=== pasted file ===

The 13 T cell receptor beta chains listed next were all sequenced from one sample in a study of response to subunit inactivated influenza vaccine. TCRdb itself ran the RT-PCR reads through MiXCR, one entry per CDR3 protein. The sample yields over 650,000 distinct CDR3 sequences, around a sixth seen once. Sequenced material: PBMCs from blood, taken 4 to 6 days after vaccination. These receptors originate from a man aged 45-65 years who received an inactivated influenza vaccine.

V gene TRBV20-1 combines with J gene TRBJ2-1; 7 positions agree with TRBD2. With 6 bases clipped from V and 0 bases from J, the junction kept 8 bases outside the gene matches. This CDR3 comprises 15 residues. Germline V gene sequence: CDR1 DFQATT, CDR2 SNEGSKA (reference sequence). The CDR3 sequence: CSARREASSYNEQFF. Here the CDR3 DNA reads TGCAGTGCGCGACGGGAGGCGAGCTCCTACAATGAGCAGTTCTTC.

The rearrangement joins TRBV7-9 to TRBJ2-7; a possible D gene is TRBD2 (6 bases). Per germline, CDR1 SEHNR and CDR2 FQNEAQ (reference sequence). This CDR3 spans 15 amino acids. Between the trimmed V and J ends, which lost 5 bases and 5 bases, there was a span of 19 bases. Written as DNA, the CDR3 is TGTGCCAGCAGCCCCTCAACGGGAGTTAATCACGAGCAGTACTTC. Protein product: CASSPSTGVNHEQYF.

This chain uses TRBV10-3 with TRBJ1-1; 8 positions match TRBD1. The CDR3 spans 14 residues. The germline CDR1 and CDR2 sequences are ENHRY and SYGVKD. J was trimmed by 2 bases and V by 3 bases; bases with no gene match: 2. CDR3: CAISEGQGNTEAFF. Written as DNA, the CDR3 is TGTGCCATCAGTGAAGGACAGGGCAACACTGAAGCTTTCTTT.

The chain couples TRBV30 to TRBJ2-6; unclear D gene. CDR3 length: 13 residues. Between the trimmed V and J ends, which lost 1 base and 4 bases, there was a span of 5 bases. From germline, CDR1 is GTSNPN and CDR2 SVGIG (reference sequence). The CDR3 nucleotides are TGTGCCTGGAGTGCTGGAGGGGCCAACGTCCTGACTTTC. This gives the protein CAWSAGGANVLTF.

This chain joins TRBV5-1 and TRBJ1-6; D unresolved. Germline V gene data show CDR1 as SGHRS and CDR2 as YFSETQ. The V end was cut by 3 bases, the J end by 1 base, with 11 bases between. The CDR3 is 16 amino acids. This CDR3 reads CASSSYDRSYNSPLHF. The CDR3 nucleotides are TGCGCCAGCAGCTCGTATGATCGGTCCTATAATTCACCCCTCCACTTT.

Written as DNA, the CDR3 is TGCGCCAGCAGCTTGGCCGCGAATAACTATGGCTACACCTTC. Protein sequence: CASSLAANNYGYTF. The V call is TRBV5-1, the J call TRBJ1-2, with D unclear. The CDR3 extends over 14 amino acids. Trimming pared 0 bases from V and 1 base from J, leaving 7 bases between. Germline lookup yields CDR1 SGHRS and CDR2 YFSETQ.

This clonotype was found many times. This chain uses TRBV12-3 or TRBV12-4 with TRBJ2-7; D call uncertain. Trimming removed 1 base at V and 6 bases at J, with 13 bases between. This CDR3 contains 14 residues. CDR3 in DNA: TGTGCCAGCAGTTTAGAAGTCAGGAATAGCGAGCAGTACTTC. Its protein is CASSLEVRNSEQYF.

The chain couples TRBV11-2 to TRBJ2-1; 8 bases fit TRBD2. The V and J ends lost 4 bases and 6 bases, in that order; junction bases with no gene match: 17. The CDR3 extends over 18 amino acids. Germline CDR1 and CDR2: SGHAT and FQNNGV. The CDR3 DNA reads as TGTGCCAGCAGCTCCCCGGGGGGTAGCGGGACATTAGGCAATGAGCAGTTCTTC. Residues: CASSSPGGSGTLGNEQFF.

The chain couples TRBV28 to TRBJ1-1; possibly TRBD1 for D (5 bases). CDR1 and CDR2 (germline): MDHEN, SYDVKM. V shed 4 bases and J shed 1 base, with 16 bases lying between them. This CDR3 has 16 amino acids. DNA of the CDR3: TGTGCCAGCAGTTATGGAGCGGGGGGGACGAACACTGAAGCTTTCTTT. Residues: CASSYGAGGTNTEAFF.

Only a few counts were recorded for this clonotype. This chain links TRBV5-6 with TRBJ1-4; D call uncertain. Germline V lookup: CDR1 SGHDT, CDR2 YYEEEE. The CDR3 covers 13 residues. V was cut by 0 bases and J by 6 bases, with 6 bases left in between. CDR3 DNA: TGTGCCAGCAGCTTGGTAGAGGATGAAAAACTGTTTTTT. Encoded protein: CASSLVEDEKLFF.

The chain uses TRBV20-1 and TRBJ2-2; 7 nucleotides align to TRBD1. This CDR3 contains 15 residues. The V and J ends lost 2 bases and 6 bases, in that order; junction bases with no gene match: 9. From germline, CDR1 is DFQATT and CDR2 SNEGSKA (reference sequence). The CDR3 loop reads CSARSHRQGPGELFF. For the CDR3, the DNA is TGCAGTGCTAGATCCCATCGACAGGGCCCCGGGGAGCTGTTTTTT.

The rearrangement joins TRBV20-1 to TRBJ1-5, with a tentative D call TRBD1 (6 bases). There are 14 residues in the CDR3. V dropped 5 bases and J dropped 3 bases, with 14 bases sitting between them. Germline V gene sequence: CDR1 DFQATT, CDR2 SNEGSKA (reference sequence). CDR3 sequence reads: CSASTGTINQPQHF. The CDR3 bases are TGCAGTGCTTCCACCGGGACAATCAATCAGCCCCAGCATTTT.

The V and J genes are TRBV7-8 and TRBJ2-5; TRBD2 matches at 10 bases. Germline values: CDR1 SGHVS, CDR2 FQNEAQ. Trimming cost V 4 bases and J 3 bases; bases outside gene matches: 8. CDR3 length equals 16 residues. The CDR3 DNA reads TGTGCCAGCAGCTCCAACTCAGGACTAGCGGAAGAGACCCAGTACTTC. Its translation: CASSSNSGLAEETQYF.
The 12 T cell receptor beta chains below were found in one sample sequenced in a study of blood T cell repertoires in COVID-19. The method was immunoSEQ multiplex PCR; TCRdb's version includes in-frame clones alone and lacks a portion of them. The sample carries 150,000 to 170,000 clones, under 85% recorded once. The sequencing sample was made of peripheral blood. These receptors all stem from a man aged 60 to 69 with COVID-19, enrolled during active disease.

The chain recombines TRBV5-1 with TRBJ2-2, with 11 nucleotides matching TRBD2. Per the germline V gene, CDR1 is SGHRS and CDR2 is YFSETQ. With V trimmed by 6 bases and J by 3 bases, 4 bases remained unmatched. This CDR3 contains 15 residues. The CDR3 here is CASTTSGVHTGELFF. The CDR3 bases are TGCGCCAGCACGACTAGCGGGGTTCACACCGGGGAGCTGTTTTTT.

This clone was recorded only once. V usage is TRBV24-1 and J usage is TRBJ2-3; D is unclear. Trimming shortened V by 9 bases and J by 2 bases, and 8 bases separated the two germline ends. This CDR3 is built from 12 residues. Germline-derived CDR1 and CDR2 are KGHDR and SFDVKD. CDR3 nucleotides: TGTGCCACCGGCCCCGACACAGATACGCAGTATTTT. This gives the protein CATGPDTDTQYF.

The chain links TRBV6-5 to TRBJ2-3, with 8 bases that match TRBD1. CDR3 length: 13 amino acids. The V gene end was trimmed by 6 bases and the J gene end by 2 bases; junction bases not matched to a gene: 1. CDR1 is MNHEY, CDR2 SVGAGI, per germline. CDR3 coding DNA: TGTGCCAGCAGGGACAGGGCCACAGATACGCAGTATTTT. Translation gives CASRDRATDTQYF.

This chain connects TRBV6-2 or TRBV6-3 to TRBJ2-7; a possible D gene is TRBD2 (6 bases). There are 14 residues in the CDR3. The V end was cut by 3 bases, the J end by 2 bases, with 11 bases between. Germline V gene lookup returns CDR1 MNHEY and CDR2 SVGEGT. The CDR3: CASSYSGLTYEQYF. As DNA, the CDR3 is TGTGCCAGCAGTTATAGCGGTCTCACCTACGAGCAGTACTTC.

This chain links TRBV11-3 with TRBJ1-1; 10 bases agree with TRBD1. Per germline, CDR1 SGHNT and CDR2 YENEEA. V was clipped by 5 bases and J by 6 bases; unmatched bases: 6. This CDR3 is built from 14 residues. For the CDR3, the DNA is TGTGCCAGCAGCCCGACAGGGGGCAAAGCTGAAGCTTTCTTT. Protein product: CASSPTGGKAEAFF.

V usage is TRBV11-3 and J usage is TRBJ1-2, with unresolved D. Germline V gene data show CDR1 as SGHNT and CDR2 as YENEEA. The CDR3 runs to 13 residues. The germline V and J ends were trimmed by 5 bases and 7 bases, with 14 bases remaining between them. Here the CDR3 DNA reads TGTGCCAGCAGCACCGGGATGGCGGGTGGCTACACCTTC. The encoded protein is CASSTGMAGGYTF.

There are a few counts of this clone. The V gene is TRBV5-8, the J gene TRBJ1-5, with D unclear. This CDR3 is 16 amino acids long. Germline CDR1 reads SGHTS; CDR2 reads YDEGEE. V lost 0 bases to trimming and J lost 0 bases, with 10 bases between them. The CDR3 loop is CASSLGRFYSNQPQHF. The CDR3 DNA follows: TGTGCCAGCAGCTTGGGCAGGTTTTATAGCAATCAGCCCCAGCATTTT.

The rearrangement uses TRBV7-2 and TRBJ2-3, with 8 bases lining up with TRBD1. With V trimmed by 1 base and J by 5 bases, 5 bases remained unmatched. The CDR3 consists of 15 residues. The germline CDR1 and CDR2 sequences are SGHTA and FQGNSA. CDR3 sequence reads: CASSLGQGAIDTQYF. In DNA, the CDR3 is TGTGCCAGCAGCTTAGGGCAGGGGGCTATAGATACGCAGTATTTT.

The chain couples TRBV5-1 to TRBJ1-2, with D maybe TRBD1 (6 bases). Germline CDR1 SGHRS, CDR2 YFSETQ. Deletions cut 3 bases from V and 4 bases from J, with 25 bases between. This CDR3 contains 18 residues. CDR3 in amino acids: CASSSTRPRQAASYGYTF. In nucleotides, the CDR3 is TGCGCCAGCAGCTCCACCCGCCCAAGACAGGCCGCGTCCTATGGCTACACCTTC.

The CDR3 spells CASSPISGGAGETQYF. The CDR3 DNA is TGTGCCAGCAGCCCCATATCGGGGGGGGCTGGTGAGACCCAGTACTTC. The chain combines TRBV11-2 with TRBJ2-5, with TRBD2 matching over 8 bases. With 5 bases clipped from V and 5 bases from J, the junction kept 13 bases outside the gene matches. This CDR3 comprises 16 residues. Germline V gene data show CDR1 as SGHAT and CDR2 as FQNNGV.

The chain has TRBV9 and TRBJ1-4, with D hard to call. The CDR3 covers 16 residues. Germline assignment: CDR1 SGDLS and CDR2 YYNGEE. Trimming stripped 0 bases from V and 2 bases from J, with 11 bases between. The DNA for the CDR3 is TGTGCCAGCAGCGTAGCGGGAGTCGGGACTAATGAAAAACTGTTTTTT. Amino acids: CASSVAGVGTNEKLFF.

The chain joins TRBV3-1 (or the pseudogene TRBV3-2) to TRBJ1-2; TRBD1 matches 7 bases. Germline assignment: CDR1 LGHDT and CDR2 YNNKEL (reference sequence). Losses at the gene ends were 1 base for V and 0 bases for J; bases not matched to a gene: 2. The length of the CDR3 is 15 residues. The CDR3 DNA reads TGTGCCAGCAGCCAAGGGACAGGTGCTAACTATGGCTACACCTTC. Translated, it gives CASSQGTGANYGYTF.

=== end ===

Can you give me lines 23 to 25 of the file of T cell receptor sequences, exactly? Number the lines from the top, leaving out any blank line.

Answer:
The rearrangement uses TRBV7-2 and TRBJ2-3, with 8 bases lining up with TRBD1. With V trimmed by 1 base and J by 5 bases, 5 bases remained unmatched. The CDR3 consists of 15 residues. The germline CDR1 and CDR2 sequences are SGHTA and FQGNSA. CDR3 sequence reads: CASSLGQGAIDTQYF. In DNA, the CDR3 is TGTGCCAGCAGCTTAGGGCAGGGGGCTATAGATACGCAGTATTTT.

The chain couples TRBV5-1 to TRBJ1-2, with D maybe TRBD1 (6 bases). Germline CDR1 SGHRS, CDR2 YFSETQ. Deletions cut 3 bases from V and 4 bases from J, with 25 bases between. This CDR3 contains 18 residues. CDR3 in amino acids: CASSSTRPRQAASYGYTF. In nucleotides, the CDR3 is TGCGCCAGCAGCTCCACCCGCCCAAGACAGGCCGCGTCCTATGGCTACACCTTC.

The CDR3 spells CASSPISGGAGETQYF. The CDR3 DNA is TGTGCCAGCAGCCCCATATCGGGGGGGGCTGGTGAGACCCAGTACTTC. The chain combines TRBV11-2 with TRBJ2-5, with TRBD2 matching over 8 bases. With 5 bases clipped from V and 5 bases from J, the junction kept 13 bases outside the gene matches. This CDR3 comprises 16 residues. Germline V gene data show CDR1 as SGHAT and CDR2 as FQNNGV.